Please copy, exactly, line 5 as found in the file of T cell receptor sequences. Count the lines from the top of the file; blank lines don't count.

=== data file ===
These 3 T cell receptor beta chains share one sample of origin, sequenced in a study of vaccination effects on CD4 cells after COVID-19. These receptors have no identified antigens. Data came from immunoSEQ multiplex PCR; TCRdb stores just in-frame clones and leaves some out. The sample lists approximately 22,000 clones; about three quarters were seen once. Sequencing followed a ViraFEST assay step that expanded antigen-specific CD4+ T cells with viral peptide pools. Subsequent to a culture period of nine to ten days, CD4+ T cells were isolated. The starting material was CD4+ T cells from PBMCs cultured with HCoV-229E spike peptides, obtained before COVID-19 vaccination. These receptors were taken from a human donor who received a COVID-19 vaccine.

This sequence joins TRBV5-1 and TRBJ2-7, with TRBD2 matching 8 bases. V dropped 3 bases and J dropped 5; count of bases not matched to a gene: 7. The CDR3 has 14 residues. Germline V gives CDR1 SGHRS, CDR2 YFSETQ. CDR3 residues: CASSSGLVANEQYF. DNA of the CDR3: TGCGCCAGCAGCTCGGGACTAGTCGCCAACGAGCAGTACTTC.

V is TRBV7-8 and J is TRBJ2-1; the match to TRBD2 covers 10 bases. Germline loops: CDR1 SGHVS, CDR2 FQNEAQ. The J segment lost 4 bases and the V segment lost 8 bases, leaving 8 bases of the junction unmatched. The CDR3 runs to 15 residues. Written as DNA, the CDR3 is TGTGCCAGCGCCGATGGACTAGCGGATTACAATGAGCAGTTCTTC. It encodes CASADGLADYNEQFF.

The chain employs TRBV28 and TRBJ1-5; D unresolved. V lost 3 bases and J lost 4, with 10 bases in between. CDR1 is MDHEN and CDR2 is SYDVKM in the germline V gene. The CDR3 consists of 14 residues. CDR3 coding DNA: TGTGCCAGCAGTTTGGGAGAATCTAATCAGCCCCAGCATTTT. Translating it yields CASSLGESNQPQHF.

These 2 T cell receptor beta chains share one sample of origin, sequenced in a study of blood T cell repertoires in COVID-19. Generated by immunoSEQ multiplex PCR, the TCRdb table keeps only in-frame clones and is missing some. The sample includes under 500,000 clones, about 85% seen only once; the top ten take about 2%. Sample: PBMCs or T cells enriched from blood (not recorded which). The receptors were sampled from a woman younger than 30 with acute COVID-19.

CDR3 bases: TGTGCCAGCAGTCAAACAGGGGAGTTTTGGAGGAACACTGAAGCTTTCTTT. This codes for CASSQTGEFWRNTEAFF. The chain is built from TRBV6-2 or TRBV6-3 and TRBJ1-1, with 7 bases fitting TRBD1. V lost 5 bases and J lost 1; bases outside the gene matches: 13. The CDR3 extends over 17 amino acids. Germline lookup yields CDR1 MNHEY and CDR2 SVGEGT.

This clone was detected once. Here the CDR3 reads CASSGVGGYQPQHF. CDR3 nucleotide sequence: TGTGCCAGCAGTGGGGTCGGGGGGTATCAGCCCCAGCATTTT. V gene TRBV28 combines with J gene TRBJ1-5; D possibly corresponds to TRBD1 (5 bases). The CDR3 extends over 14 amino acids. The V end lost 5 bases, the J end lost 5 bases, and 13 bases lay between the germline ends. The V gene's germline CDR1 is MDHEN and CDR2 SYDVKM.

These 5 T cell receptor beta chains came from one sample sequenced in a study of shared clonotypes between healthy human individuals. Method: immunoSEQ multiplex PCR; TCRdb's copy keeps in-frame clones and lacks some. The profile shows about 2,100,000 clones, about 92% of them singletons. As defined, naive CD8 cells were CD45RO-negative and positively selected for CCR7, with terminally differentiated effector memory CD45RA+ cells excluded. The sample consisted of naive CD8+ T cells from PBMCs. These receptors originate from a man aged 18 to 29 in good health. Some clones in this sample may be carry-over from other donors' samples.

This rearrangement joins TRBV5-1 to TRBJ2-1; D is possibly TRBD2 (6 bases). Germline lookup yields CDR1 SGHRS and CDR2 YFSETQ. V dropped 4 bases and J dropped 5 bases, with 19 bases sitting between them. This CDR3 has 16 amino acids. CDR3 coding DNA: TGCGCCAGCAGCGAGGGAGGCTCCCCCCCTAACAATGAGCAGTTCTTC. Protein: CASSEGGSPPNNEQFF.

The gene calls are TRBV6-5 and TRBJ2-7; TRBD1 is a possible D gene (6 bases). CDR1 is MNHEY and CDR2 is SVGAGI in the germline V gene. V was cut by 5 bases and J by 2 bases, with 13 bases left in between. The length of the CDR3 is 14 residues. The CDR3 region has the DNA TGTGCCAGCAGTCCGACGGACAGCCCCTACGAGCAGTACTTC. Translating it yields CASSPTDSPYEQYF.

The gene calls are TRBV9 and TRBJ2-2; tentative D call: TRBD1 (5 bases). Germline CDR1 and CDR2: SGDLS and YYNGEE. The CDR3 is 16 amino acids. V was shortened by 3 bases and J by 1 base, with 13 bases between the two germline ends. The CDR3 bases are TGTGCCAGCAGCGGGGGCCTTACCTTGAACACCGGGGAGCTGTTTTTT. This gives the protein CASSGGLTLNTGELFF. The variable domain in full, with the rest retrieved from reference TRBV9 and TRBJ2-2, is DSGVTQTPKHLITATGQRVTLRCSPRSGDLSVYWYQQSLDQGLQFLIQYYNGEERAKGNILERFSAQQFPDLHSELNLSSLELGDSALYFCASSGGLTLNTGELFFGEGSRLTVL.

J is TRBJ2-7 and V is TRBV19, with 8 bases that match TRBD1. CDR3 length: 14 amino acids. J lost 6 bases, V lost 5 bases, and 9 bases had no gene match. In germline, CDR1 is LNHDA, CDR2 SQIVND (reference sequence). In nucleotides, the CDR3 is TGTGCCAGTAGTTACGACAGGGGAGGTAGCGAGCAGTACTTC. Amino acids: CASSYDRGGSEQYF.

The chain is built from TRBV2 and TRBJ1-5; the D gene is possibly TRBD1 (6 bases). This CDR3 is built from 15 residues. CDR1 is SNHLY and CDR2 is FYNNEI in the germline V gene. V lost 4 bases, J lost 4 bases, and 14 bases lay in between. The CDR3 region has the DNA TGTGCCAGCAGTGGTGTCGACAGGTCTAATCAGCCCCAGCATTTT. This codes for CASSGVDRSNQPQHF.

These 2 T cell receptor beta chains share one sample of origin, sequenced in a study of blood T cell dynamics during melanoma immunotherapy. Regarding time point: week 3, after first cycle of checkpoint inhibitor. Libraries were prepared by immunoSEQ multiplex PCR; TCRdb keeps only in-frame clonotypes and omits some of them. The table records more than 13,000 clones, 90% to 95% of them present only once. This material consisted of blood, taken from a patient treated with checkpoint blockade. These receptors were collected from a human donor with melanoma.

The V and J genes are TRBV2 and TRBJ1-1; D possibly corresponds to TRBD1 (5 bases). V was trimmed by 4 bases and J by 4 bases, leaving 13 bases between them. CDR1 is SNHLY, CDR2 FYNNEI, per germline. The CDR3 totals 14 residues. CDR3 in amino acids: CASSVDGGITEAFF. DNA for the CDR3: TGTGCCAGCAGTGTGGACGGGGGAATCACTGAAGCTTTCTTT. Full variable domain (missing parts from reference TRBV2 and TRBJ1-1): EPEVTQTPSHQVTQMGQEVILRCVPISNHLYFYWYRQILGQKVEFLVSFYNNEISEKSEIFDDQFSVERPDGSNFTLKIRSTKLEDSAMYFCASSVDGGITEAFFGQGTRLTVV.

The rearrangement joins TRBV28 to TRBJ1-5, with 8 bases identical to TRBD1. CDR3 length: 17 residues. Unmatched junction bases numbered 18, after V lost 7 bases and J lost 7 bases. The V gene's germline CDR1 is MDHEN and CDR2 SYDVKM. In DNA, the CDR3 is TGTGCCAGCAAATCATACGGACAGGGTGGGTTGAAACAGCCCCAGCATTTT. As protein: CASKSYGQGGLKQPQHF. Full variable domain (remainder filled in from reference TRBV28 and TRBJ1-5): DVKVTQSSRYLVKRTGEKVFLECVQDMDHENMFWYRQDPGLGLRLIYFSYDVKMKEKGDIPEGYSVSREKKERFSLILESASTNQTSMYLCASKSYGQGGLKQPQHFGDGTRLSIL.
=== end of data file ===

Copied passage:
These 2 T cell receptor beta chains share one sample of origin, sequenced in a study of blood T cell repertoires in COVID-19. Generated by immunoSEQ multiplex PCR, the TCRdb table keeps only in-frame clones and is missing some. The sample includes under 500,000 clones, about 85% seen only once; the top ten take about 2%. Sample: PBMCs or T cells enriched from blood (not recorded which). The receptors were sampled from a woman younger than 30 with acute COVID-19.